Beyond the people and goods, El Paso and Ciudad Juárez also converge in a cross-border flow of ideas, ambition and aspirations that have shaped the region for centuries. This forward-looking spirit is what attracted Microsoft to the region in 2017, when it launched Microsoft TechSpark to create new economic opportunities and help digitally transform established industries with modern software and cloud services. It's also why Microsoft announced on Monday that it is expanding the TechSpark El Paso program to include Ciudad Juárez and making a $1.5 million investment in the binational Bridge Accelerator. Read more about the TechSpark announcement here.

Foreign policy played a bigger role in last night's Democratic presidential debate than in previous ones, in part because of events that came on the heels of President Trump's surprise, and disastrous, withdrawal of US troops from northern Syria. Some candidates used the opportunity to play up their foreign policy bona fides, but not all of their punches landed cleanly. Here are some key takeaways.

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Will there be agreement, and will negotiations carry on if there is no agreement in the EU?

Lord William Hague: Well, they won't carry on if there is no agreement at the European Council in the next few days. But in the EU, while you always think of things going to the last minute, in fact they usually go beyond the last minute. And that could happen in this case where there could be political agreement, agreement in principle to a Brexit deal. But they'd have to have another European Council, and more detail hammering out the actual text of it before another summit on the 28th of October, which would mean some extension to Brexit.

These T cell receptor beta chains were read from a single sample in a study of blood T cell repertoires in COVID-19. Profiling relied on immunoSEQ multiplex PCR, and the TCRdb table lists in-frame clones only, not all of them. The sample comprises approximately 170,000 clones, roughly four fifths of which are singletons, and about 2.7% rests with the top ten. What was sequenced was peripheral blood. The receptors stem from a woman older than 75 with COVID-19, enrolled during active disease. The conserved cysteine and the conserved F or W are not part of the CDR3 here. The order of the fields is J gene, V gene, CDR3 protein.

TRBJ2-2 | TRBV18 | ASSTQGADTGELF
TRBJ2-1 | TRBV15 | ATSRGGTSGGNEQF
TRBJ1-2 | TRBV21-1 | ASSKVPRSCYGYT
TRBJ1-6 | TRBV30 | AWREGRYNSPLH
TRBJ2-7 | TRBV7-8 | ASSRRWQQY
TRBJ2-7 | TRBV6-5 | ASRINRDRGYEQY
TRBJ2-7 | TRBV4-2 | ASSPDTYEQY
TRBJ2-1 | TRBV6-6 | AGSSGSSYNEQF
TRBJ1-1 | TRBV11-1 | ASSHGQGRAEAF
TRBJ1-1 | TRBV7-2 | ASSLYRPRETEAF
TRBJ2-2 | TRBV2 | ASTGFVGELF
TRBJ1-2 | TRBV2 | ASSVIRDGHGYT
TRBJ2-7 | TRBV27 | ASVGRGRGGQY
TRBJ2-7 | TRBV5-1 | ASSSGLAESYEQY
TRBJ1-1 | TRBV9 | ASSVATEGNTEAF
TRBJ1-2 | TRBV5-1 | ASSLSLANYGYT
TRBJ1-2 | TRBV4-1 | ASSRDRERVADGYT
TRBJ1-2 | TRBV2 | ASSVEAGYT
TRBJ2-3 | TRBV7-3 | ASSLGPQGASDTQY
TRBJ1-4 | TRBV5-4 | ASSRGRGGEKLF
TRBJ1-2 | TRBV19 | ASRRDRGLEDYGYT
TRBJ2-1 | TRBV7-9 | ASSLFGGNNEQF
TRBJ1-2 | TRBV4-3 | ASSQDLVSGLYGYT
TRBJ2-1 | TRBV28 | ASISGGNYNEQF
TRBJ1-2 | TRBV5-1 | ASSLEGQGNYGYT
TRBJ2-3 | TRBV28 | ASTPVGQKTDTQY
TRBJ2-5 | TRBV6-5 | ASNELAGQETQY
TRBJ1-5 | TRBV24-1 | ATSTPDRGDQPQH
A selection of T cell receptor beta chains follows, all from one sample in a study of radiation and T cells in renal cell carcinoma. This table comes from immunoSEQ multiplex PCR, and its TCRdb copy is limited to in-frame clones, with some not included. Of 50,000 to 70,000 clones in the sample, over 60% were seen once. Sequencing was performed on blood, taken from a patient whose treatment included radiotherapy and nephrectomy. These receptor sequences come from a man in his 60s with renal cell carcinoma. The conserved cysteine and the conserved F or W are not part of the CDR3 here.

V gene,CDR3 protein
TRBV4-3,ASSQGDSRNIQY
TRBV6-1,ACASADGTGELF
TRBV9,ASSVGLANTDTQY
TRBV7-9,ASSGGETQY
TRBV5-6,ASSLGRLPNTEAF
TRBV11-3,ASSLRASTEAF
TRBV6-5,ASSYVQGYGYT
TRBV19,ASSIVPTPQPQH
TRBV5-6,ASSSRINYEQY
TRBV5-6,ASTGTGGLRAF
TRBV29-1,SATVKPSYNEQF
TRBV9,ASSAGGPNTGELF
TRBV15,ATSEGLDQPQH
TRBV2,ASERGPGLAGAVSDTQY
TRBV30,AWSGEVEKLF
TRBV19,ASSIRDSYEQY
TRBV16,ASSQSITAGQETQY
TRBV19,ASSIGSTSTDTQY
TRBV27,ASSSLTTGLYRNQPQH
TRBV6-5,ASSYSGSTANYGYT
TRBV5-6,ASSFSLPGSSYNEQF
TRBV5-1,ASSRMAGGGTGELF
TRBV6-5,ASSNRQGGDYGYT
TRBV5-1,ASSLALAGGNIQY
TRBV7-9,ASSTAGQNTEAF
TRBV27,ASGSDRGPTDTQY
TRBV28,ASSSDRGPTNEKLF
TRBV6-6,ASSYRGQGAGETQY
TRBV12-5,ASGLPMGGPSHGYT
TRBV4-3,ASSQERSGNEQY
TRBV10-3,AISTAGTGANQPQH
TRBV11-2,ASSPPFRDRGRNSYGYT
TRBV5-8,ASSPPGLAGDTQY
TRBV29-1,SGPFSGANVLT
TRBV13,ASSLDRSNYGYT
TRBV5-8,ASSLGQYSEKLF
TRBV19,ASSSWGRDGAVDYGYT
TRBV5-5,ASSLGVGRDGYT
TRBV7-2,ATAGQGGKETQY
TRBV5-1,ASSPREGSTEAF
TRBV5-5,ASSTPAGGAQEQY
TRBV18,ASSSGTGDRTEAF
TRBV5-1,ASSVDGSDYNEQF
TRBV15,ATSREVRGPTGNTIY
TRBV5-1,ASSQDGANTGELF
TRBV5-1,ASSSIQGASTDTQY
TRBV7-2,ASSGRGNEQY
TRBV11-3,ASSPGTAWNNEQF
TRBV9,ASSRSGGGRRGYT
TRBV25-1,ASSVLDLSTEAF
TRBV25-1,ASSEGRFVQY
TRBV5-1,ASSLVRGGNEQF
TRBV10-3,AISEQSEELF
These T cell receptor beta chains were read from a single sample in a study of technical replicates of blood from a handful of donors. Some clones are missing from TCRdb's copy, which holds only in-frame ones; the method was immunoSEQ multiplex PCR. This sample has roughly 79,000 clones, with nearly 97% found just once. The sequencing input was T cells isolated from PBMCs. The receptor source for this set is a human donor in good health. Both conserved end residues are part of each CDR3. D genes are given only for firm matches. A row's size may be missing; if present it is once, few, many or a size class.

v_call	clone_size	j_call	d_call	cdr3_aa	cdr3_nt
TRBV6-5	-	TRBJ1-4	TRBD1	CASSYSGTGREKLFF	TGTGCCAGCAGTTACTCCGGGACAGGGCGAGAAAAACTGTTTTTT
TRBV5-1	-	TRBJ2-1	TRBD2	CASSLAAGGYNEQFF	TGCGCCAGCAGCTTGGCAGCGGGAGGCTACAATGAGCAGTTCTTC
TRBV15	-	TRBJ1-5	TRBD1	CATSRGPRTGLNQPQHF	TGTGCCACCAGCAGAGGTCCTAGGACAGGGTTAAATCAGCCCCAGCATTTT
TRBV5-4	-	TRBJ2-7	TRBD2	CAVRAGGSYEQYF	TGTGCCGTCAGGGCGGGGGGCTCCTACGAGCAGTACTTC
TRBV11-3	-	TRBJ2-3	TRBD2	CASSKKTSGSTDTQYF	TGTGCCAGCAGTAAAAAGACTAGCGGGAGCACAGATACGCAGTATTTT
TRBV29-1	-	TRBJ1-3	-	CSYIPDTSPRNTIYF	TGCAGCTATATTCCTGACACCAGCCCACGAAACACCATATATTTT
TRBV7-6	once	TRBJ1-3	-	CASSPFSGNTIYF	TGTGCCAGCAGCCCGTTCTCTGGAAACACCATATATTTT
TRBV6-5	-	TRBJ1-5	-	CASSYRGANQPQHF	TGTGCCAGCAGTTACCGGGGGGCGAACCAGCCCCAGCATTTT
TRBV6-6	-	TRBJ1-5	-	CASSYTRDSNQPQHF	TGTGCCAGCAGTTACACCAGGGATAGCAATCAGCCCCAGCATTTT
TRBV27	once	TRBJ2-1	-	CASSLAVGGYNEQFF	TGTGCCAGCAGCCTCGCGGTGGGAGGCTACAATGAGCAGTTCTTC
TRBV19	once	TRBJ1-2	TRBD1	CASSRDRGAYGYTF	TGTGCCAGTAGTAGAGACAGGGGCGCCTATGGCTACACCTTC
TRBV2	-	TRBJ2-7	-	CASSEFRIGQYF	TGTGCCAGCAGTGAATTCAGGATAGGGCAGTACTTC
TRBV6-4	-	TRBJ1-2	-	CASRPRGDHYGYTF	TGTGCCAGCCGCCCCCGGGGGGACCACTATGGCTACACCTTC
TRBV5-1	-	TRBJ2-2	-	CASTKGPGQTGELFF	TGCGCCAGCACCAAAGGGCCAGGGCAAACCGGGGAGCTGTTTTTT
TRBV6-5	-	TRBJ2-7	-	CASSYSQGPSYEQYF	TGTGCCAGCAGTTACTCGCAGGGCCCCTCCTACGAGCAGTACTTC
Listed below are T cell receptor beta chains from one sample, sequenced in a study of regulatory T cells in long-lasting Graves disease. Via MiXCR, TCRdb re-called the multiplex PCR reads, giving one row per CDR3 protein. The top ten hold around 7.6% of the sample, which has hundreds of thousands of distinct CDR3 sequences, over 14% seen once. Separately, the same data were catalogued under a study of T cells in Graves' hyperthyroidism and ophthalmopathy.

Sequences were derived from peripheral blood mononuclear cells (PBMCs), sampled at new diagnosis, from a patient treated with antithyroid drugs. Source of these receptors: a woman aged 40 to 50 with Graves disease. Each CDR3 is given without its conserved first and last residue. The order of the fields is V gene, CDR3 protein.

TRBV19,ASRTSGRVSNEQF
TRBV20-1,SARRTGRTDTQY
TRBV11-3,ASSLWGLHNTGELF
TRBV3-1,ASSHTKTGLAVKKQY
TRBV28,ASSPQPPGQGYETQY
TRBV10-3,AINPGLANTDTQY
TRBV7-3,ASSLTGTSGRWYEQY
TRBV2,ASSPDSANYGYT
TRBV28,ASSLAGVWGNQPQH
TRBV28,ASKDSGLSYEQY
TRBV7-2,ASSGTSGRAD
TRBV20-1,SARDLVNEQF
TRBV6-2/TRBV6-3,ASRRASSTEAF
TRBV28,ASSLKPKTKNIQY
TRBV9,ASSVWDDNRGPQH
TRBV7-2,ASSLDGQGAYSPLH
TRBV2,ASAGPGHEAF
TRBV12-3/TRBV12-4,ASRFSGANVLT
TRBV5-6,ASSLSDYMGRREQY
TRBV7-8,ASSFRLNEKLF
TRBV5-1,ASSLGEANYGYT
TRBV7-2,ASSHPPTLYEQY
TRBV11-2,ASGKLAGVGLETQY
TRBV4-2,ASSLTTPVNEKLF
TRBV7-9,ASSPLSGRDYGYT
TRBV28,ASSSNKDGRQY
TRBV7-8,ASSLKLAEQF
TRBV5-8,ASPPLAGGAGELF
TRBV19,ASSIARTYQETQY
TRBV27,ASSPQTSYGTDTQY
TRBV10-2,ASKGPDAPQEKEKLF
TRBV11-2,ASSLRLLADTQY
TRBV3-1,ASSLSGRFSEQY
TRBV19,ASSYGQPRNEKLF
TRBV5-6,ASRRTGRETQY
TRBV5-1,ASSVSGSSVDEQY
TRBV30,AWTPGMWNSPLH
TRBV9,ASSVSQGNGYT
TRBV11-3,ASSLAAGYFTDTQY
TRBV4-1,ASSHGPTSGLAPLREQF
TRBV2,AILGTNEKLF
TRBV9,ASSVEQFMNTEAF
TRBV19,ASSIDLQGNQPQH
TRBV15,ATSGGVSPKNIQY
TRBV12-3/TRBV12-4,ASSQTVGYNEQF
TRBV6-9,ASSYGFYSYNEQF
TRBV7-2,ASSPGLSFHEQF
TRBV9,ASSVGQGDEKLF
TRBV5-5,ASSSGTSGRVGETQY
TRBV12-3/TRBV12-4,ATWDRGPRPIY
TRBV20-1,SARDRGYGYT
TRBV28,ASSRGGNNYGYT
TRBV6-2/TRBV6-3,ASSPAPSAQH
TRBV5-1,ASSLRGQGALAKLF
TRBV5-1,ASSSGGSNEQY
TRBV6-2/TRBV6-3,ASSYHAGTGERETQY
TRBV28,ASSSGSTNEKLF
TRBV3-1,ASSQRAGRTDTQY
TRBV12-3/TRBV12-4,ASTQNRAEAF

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Since Syria's brutal civil war began eight years ago, millions of Syrians have fled their country to escape the bombs and bullets. But hundreds of thousands have been displaced within Syria's borders, where they languish in packed refugee camps. The al-Hol camp in northern Syria is sprawling, and of its nearly 70,000 residents, some 11,000 are family members of foreign ISIS fighters, according to the UN Office of the High Commissioner for Human Rights. The surprise American withdrawal from northern Syria last week paved the way for Turkey and Syria's Bashar al-Assad to move in. Some 160,000 civilians have now fled the border region that Turkey is bombarding, deepening a humanitarian crisis in a stretch of Syria that had been relatively secure since the defeat of ISIS's self-declared caliphate back in March. Here's a look at the camps for displaced people in the area.

Mozambique's democracy test Mozambicans voted yesterday in an election that will test a fragile peace accord between the ruling Frelimo party, led by president Filipe Nyusi, and Renamo, a former rebel group-turned-opposition party. The two factions were on opposite sides of a Cold War-tinged civil war that killed an estimated 1 million people between 1977 and 1992. Frelimo, which has ruled Mozambique since independence, has been losing popularity due to a corruption scandal, but is likely to hold onto power at the national level. Renamo, which foreswore violence just two months ago in exchange for electoral reforms that will help the party, will be hoping to make regional gains that allow it to win some key governorships. Disputes over the final vote count and even outright fraud or violence are possible in coming days, particularly if Renamo fails to make its hoped-for gains.